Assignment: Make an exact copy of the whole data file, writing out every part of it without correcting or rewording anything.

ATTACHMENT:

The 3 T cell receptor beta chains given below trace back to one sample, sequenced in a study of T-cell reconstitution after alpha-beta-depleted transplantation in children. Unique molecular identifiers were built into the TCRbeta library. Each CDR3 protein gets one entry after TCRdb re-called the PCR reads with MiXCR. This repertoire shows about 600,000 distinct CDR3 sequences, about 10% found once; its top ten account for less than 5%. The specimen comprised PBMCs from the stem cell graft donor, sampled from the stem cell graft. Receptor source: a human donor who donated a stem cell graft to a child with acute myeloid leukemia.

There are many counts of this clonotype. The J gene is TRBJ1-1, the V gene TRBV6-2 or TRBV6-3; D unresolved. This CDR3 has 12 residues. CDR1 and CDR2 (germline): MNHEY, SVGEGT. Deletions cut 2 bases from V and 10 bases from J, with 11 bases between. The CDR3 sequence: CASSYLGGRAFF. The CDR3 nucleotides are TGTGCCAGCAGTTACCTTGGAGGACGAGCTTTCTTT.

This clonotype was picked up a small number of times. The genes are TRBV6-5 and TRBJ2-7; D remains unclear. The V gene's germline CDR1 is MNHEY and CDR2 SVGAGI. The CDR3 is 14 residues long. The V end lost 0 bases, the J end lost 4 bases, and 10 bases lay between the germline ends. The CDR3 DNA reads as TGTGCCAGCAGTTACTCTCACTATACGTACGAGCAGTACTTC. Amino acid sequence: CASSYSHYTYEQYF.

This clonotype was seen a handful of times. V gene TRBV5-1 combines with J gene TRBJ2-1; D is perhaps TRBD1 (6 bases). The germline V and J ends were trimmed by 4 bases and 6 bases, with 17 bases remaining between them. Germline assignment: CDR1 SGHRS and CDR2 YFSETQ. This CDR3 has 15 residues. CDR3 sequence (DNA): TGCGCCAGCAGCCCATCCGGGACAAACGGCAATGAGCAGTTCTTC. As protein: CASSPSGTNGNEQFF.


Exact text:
The 3 T cell receptor beta chains given below trace back to one sample, sequenced in a study of T-cell reconstitution after alpha-beta-depleted transplantation in children. Unique molecular identifiers were built into the TCRbeta library. Each CDR3 protein gets one entry after TCRdb re-called the PCR reads with MiXCR. This repertoire shows about 600,000 distinct CDR3 sequences, about 10% found once; its top ten account for less than 5%. The specimen comprised PBMCs from the stem cell graft donor, sampled from the stem cell graft. Receptor source: a human donor who donated a stem cell graft to a child with acute myeloid leukemia.

There are many counts of this clonotype. The J gene is TRBJ1-1, the V gene TRBV6-2 or TRBV6-3; D unresolved. This CDR3 has 12 residues. CDR1 and CDR2 (germline): MNHEY, SVGEGT. Deletions cut 2 bases from V and 10 bases from J, with 11 bases between. The CDR3 sequence: CASSYLGGRAFF. The CDR3 nucleotides are TGTGCCAGCAGTTACCTTGGAGGACGAGCTTTCTTT.

This clonotype was picked up a small number of times. The genes are TRBV6-5 and TRBJ2-7; D remains unclear. The V gene's germline CDR1 is MNHEY and CDR2 SVGAGI. The CDR3 is 14 residues long. The V end lost 0 bases, the J end lost 4 bases, and 10 bases lay between the germline ends. The CDR3 DNA reads as TGTGCCAGCAGTTACTCTCACTATACGTACGAGCAGTACTTC. Amino acid sequence: CASSYSHYTYEQYF.

This clonotype was seen a handful of times. V gene TRBV5-1 combines with J gene TRBJ2-1; D is perhaps TRBD1 (6 bases). The germline V and J ends were trimmed by 4 bases and 6 bases, with 17 bases remaining between them. Germline assignment: CDR1 SGHRS and CDR2 YFSETQ. This CDR3 has 15 residues. CDR3 sequence (DNA): TGCGCCAGCAGCCCATCCGGGACAAACGGCAATGAGCAGTTCTTC. As protein: CASSPSGTNGNEQFF.